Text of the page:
What Does an Entomologist Do?

There are more than one million known species of insects in the world. So, it is only natural that there are people who undertake the study of these numerous creepy crawlies and flyers in certain cases. In this piece, we will explain in detail what an entomologist does and many more important details you need to know about these scientists. Let us jump right into it.

What an Entomologist Does

What Does an Entomologist Do

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These scientists specialize in the study of insects and how they relate to organisms around them and the general environment. The work of these scientists has benefited other fields of science, which include forensics, veterinary science, agriculture, pharmacology, and epidemiology. The primary responsibilities of entomologists include:

  • Experiment Planning: These researchers come up with hypotheses and then set up experiments to prove whether they are correct. In most cases, these experiments involve the observation of a particular insect species or species in nature or the laboratory. 
  • Data Collection: As they conduct their experiments, they collect data as they observe or gather specimens. The data they collect might be qualitative or quantitative observations. Qualitative might be describing the behavior of an insect, while quantities might be the number of eggs an insect produces during reproduction. 
  • Industry Research Review: Entomologists understand that discoveries are being made almost every single day, given the number of insects on the planet. Therefore, they keep abreast of these developments and discoveries by attending conferences and reading journals in their field and other related fields. By staying up to date, they can use the new knowledge to carry out further research on the discoveries and improve the techniques they use for data collection.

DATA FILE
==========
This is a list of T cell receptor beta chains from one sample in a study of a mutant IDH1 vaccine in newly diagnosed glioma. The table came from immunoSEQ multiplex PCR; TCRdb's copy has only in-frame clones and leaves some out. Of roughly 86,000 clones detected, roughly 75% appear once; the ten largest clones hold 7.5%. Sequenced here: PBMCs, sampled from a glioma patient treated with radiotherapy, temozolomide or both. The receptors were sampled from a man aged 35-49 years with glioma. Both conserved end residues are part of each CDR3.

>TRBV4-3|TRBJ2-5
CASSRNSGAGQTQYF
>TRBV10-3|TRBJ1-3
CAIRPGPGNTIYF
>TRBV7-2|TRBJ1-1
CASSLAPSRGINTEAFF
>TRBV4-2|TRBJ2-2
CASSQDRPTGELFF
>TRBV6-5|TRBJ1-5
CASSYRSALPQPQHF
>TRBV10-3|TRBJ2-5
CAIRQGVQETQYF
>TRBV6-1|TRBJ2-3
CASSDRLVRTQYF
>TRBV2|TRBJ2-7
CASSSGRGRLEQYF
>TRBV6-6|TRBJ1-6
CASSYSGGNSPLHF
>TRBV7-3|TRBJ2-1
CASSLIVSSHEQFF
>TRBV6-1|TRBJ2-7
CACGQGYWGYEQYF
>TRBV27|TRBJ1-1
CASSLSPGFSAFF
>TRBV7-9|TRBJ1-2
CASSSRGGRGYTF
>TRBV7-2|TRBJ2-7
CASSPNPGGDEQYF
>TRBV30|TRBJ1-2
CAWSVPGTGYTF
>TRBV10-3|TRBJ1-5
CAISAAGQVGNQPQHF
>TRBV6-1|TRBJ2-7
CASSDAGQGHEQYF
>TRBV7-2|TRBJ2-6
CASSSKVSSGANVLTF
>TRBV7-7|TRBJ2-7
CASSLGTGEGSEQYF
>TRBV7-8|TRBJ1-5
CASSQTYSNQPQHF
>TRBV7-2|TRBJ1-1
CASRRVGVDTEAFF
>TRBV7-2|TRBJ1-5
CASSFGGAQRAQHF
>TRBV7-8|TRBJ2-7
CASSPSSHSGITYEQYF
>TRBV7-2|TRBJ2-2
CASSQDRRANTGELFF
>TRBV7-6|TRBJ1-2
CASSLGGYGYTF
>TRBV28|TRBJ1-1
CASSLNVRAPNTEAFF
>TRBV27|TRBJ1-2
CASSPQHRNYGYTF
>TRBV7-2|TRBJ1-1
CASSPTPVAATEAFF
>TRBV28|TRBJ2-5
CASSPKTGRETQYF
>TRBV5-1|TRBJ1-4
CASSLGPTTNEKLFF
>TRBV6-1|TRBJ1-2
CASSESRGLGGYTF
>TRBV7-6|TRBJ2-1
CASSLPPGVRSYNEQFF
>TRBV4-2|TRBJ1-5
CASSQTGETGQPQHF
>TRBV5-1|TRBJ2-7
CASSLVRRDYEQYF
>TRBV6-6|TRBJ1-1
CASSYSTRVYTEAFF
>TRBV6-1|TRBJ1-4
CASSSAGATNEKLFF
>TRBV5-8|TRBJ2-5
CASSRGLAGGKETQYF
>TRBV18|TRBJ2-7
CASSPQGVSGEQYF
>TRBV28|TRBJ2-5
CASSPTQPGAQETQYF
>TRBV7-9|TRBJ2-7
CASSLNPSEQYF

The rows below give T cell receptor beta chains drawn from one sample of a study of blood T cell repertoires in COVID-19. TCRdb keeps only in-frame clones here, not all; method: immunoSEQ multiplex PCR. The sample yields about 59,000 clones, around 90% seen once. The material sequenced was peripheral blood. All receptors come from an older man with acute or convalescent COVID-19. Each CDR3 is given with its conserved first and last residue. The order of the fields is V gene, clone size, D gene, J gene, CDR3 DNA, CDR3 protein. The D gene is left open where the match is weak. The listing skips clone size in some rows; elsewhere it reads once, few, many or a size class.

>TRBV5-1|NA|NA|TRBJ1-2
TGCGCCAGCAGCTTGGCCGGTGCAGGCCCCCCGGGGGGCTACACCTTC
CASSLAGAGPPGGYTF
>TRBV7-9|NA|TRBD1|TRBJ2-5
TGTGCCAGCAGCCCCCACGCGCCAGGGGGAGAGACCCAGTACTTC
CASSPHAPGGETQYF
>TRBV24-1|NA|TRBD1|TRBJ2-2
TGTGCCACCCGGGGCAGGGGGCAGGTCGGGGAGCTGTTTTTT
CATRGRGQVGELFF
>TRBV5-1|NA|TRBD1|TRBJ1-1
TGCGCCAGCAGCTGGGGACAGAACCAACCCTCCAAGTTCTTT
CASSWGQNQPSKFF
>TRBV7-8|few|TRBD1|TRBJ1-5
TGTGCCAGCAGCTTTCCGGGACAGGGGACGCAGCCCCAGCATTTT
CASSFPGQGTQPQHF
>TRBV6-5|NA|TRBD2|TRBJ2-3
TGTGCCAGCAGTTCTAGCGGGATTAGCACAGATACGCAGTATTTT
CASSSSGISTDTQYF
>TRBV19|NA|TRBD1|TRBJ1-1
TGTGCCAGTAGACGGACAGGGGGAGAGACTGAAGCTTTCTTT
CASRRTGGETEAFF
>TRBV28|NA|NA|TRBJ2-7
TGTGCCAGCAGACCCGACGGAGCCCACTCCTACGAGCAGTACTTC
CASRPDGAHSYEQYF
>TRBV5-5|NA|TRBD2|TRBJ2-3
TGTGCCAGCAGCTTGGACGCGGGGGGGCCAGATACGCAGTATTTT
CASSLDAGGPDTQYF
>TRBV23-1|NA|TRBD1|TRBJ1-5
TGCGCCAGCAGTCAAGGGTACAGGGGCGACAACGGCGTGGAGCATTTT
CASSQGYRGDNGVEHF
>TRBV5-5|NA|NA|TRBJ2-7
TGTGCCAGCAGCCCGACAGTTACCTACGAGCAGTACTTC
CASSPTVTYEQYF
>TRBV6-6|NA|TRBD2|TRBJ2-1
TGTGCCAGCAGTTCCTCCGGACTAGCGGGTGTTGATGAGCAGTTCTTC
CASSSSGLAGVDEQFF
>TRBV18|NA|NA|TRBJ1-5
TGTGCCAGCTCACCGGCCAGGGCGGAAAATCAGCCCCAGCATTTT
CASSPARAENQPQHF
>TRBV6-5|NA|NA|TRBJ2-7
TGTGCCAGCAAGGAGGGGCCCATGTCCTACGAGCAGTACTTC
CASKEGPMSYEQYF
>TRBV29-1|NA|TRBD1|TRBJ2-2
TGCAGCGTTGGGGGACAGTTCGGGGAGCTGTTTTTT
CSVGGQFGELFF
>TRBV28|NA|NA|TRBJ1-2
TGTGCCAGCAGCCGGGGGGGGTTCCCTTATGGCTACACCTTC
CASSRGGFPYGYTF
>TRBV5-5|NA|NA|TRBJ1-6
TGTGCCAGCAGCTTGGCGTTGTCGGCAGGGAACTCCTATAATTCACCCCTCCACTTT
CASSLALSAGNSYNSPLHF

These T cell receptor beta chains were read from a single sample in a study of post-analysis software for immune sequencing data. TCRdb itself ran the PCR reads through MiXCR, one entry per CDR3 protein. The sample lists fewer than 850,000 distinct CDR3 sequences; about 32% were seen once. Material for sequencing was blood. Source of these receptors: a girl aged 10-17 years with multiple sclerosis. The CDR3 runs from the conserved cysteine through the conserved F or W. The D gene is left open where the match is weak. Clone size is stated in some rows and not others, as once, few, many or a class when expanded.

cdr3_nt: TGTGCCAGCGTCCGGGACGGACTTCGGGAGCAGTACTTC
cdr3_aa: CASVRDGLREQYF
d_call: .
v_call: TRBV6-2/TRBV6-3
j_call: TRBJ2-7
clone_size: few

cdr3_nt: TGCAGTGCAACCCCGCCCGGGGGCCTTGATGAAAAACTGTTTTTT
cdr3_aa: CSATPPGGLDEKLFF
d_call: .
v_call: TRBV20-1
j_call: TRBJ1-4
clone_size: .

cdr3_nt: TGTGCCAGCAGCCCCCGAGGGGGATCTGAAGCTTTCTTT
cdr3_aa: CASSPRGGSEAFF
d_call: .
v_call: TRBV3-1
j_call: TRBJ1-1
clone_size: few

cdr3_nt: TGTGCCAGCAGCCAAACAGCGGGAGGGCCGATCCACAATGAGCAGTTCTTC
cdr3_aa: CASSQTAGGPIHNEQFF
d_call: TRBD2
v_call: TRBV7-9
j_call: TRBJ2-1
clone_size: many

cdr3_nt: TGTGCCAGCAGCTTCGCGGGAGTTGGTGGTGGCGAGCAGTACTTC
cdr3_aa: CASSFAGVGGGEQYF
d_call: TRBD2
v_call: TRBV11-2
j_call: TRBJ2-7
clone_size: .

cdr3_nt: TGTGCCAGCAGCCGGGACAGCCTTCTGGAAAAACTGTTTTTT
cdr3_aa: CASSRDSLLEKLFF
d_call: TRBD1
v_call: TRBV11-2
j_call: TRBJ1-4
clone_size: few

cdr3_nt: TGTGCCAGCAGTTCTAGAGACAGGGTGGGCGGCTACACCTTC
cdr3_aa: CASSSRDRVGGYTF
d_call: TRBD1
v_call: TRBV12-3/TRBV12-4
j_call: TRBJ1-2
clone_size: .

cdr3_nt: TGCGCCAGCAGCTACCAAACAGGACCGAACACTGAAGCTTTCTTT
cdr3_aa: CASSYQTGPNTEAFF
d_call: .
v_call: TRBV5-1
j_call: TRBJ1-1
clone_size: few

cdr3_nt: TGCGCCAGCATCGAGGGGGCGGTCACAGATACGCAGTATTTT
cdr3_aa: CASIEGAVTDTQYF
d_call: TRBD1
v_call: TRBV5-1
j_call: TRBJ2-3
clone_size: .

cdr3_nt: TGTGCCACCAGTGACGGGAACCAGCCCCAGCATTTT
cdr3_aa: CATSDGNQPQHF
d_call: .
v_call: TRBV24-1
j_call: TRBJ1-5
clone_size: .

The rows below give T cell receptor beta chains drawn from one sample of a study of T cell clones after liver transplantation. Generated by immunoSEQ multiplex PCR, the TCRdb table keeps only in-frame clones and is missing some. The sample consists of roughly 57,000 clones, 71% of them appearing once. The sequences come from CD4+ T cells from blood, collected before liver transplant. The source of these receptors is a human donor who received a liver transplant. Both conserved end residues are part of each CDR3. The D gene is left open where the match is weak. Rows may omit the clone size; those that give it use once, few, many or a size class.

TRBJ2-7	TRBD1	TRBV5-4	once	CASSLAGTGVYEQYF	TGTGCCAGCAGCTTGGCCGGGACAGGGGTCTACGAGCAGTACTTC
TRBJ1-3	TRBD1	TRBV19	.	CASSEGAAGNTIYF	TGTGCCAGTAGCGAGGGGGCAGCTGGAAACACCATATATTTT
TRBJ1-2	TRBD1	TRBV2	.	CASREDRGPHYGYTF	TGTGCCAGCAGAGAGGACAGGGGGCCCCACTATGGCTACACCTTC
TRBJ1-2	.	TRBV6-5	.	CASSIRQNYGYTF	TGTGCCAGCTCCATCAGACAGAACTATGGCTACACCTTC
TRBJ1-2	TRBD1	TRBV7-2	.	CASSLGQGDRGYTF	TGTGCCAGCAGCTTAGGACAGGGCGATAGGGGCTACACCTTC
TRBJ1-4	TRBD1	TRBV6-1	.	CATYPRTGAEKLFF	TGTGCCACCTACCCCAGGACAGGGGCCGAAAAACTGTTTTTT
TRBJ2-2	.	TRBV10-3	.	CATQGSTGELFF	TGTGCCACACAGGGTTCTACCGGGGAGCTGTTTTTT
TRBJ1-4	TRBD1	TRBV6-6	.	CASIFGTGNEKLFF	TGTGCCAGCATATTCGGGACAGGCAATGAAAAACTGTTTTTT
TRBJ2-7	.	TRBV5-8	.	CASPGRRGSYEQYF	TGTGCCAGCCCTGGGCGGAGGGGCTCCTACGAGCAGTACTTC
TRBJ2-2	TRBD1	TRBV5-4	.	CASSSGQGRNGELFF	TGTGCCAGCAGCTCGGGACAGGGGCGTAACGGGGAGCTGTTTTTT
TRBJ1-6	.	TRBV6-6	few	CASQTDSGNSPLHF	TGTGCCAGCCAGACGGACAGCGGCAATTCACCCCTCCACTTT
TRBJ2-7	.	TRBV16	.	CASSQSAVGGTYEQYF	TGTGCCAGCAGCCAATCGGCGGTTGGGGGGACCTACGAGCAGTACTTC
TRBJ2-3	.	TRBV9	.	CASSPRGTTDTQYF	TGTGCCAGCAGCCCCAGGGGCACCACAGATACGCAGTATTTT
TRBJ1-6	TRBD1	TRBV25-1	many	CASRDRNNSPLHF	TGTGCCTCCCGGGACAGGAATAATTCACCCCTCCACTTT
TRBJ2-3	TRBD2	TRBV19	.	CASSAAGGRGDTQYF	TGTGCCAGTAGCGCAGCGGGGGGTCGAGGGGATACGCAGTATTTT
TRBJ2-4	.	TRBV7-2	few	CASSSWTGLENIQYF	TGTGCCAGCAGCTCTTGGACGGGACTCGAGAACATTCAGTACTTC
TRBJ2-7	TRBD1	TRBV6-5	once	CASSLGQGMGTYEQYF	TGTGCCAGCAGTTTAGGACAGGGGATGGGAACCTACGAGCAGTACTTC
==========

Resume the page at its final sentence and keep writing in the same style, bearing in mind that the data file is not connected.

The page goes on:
• Report Publishing: At the end of an experiment, these researchers might decide to publish what they have found in scholarly journals and articles. Other scientists can use their findings to help them understand insects and their behavior.
  • Providing Advice to Professionals: You can find entomologists providing advice to authorities in other fields. A typical example is having them advise an agricultural company on how best to control insects that are eating up the crops.

Entomology Specializations

What Does an Entomologist Do

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When we talk about specializations in entomology, we are referring to a particular species that an entomologist has chosen to concentrate on. Specialization is important as it offers the scientist the chance to get into higher-level roles as a specialist. This, in turn, would lead to an increase in earning potential. Specializations in entomology include:

  • Mosquitoes
  • Mantises
  • Ladybugs
  • Flies
  • Fleas
  • Dragonflies
  • Crickets
  • Butterflies
  • Bees 
  • Bettles
  • Ants

There is a particular form of specialization where an entomologist can become an expert in subject matters. An example is when a researcher concentrates on how to create a better classification system. You can click here to learn how insects are classified. As you might expect, such specialization earns the scientist more prestige and earning potential.